Maybe it’s another ‘Russian lie’ – but you’ll notice Kiev does not deny it. There’s been some dealing behind the scenes and we may never know the truth, but I would guess that the possible repeat offence at Donetsk airport may have compelled the UN to demand an explanation and a promise not to do it again.
Maybe that’s all there is to it, and mere case of incompetence really doesn’t seem too important. But what it does show is just how far Kiev are prepared to go to cover their tracks – and the extent to which they can rely on the protection of powerful friends.
And the next time it was important. On the night of 11th June Slavyansk residents were woken by a new horror raining down in their midst – incendiary bombs that looked very like illegal white phosphorus.
Several locals took photographs, but it’s the pattern of fall that’s most characteristic, and it was the videos that were most damaging.
There were two of them. This was the first, and as it was taken from a distance the evidence seemed far from conclusive.
Minutes later this was uploaded, but if you follow the link I’m afraid you’ll only find something we’ve had cause to mention before. Still it didn’t matter, because LifeNews had already incorporated it into a full report, and NEF Acura had restored a copy of the original to Youtube.
Damning. You can see exactly how damning if you look at Twitter over this time period, where the usual Ukraine shills stop even attempting to debunk the evidence but fall back instead on the defensive line of ‘So what?’
Kiev weren’t so sanguine. Possibly they even had a lawyer sufficiently familiar withArticle III of the CCWC to inform them that the use of incendiaries can never be justified against civilians in residential areas. Possibly they even realized that Ukraine is a ratified signatory to the treaty, and that a breach of this kind could cost them the international support of those countries in the EU who still have at least an outward pretence to morality.
Something had to be done, and the Fake Picture Scam had already laid the ground. Within minutes a commentator on LiveLeak’s release of the original footage was claiming it was from the 2004 US attack on Fallujah.
It isn’t. It clearly visually isn’t, but the lie is out there and in less than an hour the Twitter shills are changing tack.
Fallujah. It’s all about Fallujah, and if the Ukraine video is different then it’s easy enough to plant a Fallujah version which will fool people looking for the genuine footage. The two earliest ‘plants’ I had for this have both curiously vanished into the maw of youtube’s ‘This video is unavailable’, but by early on the morning of the 12th the job was done and a Fallujah video had been published by a recognized ‘pro-Russian’ source on Ukraine.
In come the scambusters. It didn’t matter that RT showed footage from both sources for the purposes of comparison, and was careful enough to keep the captions running all the way through the Iraq footage – the myth of the ‘Russian lie’ is so firmly implanted that people will take ‘Ukrainian lies’ all the way to the bank.
If you’re inclined to believe that lie yourself, I’d just ask this. If you wanted to fake video of an atrocity, would you do it just two hours after you were finally given genuine video of the real thing? Would you? Would anyone?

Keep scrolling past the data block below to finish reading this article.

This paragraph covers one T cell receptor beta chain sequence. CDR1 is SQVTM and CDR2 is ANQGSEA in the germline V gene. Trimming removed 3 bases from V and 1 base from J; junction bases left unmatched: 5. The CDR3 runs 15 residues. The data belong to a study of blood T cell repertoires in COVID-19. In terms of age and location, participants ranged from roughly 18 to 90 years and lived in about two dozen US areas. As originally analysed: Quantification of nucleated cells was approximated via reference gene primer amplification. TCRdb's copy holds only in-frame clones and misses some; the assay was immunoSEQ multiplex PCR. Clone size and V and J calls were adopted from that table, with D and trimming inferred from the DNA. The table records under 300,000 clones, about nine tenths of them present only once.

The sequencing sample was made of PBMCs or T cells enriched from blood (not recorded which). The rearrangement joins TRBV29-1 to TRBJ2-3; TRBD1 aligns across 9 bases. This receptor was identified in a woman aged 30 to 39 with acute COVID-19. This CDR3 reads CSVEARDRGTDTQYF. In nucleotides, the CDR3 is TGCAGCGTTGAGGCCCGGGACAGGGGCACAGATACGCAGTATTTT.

Kiev would, and for obvious reasons. By the afternoon of the 12th StopFake had picked up the story and the damage was done. No-one believed there was real footage of a war crime in Ukraine, and no-one even clicked on the links. Seen that, know that. Fake.
Nearly two months have passed since then, and the delay has blunted the impact for ever. We’re used to Grads now, don’t even blink at flechettes, cluster bombs or ballistic missiles, and the fact of incendiaries has simply seeped into public consciousness as something we vaguely remember hearing about. Russia’s Ministry of Defence has just officially confirmed their use today, but even to those who didn’t believe it the first time it feels like ‘old news’.
It would have been very different in June. There was no MH17 to act as a smokescreen, Europe still pretended to some kind of morality and fairness, and if phosphorus use had been publicly exposed the UN would have been forced to condemn it. There would have been talks, maybe resolutions, and who knows how many lives might have been saved.
Which is why we need to keep fighting to get video material out there. Here are some of the most obvious things we can do, and I’d be very grateful to hear if anyone knows of any more:
- Upload material when most of North America is in bed – ie between 09.00 and 15.00 GMT. There are still caretakers, of course, but they’re fewer and slower and can let things slide for hours.
- Consider uploading also to Ru-tube and/or LiveLeak.
- When you’re uploaded, tweet the link immediately to RT and LiveNews. They’ll download quickly and the material is then largely untouchable.
- When we find a video of obvious importance, then download it immediately – BEFORE posting the link to Twitter or anywhere else Kiev will see it. Also be sure to take screenshots of key material, including the title and time of uploading.
- When we’re editing, be sure to smack huge captions over every frame of ‘comparison material’ so that no-one can mistake it for fakery. Forget subtlety – go for clarity every time.
- Don’t fall victim to fakes ourselves. Check the channel owner and the videos they’ve uploaded in the past. Search ‘Videos’ for whatever the subject is, eg ‘cluster bombs’, ‘UN helicopters’. A search for ‘white phosphorus’ would have brought up Fallujah at the top.
If it seems like too much trouble, we should remind ourselves what people have been through to bring us the material in the first place. Much of this footage could only have been taken at enormous risk to the cameraman, and many have already paid the price for it. We can only pray for the safety of local amateurs like ‘Streamer Vlad’, but we already know Oleg Sidyakin and Marat Saichenko were tortured for their role in the UN helicopter revelation, while Evgeny Davydov and Nikita Konashenkov of Zvedzda were tortured into ‘confessing’ they’d faked the coverage of white phosphorus.
Sometimes we’ll wonder if it’s all worth it. The UN doesn’t want to know, Amnesty doesn’t care, and no-one’s listening to the OSCE, so what on earth’s the point?
There are two. The first is that we’ll never know which could be the breakthrough image that will smash through the silence with the power of revelation. Official bodies may not care, but if we reach enough ordinary people with consciences then we can change the world.
And if we don’t? Then we keep on hoarding this stuff anyway. We save every picture, every scrap of footage, and keep it safely hidden until the day some kind of justice returns to the world, and we can put these people in the dock where they belong.